for National Geographic News
Recent shark attacks in Florida have sparked the now customary feeding frenzy in the media. Before Florida it was South Africa, where last month a medical student was eaten by a 16-foot (5-meter) great white near Cape Town.
Shark-conservation groups point out that you're more likely to be killed by a falling coconut than a shark. Nevertheless, coconuts don't have multiple rows of big, razor-sharp teeth, nor can they swallow you whole.
If our fear of sharks doesn't reflect the actual chances of being attacked, how do we put our minds at ease? When will it seem safe to go back in the water?
Scientists are developing coastal shark deterrents aimed at reducing both the risk of attacks and the perceived risk of attacks. The new tools include electronic beach shields and chemical repellents. Ironically, such deterrents could also help save sharks from even deadlier killershumans.
Researchers are working on an electronic beach defense system aimed at preventing potential man-eaters from approaching people sporting in the surf. A prototype of this technology was used to safeguard triathletes competing in Sydney Harbour during the 2000 Olympics.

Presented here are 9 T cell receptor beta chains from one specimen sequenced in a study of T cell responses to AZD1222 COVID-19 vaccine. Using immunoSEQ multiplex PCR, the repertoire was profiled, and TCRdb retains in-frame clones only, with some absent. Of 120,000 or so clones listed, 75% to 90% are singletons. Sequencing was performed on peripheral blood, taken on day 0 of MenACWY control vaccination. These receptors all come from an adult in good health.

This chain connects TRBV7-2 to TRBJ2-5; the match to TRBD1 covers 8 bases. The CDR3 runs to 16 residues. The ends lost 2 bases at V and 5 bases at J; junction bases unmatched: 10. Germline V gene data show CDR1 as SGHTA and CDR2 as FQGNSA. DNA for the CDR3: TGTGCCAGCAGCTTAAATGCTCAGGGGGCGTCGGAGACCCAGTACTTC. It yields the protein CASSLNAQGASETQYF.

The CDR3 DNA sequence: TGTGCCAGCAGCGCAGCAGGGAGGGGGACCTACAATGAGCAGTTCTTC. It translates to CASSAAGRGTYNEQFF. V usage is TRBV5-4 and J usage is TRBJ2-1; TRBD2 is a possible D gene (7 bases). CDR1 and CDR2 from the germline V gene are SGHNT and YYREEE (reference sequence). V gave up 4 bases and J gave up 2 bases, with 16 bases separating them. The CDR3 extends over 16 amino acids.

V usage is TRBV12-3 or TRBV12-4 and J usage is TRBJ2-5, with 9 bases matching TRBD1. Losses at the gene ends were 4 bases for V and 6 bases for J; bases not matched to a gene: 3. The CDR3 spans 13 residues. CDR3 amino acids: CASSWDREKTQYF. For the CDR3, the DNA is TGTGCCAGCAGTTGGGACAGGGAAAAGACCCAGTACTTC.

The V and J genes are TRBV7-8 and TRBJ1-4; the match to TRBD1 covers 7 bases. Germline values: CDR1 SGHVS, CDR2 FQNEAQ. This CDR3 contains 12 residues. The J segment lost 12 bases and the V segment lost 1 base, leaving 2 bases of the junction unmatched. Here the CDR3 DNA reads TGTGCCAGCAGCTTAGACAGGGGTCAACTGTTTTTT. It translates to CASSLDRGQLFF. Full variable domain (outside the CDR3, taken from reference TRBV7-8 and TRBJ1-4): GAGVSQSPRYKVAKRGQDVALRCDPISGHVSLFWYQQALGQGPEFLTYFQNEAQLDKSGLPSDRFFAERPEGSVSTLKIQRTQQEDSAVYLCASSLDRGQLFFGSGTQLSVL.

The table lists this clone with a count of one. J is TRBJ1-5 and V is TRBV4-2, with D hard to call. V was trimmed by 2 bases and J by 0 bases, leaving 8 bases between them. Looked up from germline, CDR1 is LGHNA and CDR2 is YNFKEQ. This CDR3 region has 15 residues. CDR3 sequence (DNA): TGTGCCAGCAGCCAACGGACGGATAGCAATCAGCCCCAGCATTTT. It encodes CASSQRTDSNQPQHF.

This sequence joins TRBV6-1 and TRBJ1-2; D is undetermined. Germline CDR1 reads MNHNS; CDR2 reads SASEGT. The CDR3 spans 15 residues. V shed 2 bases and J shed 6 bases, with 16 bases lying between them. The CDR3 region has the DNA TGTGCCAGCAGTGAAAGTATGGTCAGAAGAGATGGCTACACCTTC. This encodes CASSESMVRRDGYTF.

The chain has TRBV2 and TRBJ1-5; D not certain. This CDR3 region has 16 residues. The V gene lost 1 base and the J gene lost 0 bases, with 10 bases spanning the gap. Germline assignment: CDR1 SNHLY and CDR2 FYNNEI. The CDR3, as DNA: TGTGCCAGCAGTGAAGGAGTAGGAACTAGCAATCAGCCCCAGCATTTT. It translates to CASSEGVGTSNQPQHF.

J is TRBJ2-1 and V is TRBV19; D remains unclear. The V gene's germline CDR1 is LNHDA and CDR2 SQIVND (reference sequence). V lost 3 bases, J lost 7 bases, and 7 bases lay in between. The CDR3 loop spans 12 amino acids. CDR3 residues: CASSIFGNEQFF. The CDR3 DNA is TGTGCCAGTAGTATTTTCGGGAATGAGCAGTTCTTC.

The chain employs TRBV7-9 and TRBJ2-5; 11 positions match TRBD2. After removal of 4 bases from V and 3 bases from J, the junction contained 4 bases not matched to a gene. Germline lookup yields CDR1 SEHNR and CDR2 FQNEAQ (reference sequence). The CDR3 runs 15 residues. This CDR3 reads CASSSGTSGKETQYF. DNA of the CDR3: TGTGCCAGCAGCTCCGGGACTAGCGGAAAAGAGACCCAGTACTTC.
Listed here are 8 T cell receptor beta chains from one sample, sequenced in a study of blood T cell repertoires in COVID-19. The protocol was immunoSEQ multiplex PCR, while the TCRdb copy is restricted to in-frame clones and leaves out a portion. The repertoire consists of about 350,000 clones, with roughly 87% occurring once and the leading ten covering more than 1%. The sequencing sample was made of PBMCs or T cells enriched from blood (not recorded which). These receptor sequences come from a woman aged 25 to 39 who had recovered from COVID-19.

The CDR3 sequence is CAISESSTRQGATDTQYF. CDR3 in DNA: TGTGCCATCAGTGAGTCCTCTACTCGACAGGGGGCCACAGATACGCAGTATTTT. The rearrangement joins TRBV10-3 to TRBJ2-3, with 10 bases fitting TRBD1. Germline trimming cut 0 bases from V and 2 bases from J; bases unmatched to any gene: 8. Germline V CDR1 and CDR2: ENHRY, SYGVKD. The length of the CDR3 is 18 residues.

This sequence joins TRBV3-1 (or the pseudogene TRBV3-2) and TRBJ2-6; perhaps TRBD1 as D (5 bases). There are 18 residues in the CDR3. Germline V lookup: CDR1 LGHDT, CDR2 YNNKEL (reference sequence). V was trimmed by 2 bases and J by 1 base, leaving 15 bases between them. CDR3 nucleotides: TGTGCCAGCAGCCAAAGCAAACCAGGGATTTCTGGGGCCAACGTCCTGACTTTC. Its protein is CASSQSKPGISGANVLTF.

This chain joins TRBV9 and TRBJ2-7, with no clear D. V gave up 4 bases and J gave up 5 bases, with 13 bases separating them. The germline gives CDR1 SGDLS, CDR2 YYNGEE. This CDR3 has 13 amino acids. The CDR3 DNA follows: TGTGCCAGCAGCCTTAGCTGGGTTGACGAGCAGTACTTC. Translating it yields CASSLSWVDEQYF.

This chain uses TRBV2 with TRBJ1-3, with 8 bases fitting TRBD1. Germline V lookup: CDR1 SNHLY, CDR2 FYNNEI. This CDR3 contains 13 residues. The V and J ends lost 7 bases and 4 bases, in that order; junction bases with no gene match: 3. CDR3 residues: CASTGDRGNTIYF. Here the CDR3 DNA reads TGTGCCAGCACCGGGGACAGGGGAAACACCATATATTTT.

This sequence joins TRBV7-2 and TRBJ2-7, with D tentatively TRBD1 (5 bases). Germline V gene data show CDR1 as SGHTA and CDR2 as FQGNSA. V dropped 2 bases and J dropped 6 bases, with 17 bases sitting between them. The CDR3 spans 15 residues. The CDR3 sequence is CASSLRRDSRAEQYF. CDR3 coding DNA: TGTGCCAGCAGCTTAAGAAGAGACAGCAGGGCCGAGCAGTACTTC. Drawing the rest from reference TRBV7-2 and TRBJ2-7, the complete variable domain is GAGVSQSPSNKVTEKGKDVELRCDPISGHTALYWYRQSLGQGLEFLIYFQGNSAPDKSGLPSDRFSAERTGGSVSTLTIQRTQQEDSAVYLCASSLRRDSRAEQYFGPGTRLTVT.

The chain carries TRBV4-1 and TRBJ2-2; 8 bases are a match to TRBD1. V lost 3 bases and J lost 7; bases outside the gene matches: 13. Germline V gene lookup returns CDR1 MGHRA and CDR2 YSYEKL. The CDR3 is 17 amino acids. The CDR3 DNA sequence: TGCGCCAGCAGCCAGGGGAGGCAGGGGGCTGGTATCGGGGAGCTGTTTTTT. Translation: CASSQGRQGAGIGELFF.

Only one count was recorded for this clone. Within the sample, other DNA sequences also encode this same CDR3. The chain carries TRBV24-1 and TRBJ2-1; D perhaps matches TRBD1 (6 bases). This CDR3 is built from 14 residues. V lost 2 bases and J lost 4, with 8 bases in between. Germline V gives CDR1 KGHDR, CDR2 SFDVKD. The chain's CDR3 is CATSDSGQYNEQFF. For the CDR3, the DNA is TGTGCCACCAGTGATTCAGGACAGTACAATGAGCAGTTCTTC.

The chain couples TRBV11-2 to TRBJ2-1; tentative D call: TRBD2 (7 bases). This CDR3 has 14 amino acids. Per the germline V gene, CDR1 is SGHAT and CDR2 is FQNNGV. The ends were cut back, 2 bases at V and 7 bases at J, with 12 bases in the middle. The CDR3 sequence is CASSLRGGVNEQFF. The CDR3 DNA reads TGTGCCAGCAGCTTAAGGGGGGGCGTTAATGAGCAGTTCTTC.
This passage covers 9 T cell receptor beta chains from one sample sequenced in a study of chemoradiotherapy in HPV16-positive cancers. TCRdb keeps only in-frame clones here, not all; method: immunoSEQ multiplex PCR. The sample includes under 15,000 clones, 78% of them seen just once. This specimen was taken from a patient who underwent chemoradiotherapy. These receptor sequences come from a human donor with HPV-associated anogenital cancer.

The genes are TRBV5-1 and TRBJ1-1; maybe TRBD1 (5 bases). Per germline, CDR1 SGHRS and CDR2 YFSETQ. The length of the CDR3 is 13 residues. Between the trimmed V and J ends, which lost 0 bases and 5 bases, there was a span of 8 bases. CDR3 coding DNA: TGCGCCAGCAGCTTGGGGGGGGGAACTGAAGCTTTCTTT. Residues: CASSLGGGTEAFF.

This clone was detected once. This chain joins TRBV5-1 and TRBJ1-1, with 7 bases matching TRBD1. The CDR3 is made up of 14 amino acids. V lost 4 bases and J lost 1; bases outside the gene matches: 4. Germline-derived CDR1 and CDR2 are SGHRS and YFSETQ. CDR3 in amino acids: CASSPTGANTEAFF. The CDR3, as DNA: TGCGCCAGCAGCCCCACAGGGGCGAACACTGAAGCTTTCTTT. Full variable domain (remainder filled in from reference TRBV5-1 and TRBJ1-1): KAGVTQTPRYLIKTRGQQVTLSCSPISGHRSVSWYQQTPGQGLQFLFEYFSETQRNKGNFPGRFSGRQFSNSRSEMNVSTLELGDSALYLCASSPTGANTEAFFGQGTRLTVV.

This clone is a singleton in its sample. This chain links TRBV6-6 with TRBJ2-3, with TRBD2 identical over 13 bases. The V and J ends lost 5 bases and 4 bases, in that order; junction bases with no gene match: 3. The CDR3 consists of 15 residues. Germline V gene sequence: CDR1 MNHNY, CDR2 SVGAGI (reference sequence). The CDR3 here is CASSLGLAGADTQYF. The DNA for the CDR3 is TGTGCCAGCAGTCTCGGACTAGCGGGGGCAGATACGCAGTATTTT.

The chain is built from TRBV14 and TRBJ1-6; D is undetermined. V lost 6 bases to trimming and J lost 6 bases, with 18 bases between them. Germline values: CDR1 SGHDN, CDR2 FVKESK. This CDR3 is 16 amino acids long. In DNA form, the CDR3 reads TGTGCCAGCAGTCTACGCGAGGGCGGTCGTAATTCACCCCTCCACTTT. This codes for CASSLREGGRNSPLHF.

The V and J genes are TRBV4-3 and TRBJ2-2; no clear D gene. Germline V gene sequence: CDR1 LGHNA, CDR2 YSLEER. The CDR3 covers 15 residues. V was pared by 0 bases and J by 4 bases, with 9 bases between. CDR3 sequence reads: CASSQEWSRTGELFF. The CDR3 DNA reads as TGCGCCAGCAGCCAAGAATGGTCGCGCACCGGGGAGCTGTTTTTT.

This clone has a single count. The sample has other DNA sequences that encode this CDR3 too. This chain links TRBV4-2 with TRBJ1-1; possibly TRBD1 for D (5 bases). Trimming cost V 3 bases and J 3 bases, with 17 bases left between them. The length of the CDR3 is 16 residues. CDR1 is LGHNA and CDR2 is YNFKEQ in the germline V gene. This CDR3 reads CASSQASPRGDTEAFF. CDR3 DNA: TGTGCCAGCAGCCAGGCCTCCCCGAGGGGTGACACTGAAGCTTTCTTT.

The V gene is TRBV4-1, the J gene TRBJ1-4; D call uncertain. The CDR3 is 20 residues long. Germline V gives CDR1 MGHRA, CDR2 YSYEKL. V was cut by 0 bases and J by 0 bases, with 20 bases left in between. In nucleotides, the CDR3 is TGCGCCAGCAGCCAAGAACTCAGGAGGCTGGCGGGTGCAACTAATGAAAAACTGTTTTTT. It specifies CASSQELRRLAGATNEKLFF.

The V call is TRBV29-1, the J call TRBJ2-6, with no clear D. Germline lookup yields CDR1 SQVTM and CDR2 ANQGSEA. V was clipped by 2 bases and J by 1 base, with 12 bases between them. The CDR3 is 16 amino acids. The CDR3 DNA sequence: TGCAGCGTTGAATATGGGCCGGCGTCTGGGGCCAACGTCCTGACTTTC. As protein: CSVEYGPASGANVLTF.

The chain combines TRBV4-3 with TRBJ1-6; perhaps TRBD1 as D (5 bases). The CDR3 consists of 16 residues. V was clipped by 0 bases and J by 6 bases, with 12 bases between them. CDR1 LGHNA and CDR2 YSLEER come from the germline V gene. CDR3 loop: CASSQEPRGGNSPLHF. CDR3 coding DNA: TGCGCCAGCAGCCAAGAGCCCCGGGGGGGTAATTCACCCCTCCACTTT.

The electronic-shield project is a joint effort of the Natal Sharks Board in South Africa and SeaChange Technology.
SeaChange Technology, an Australian company, has already developed a range of personal shark-deterrent devices for professional divers and others. The equipment has proved effective against great white sharks, according to Natal Sharks Board biologist Sheldon Dudley.
The devices tap into the heightened sensitivity that sharks have to electrical fields. Dudley says humans and other marine creatures aren't bothered by low-level underwater electric signals, but sharks are.
"Our goal is to develop a beach barrier using similar technology," the biologist added.
Some have criticized the proposed shark shields. For instance, Andy Cobb, of the Germany-based conservation group Sharkproject, described them as "unacceptable," saying they would cause unnecessary harassment of sharks.
But Dudley argues that electronic barriers are preferable to shark nets, which currently guard South Africa's more vulnerable beaches. He says these nets catch both sharks and marine animals that pose no threat to humans.
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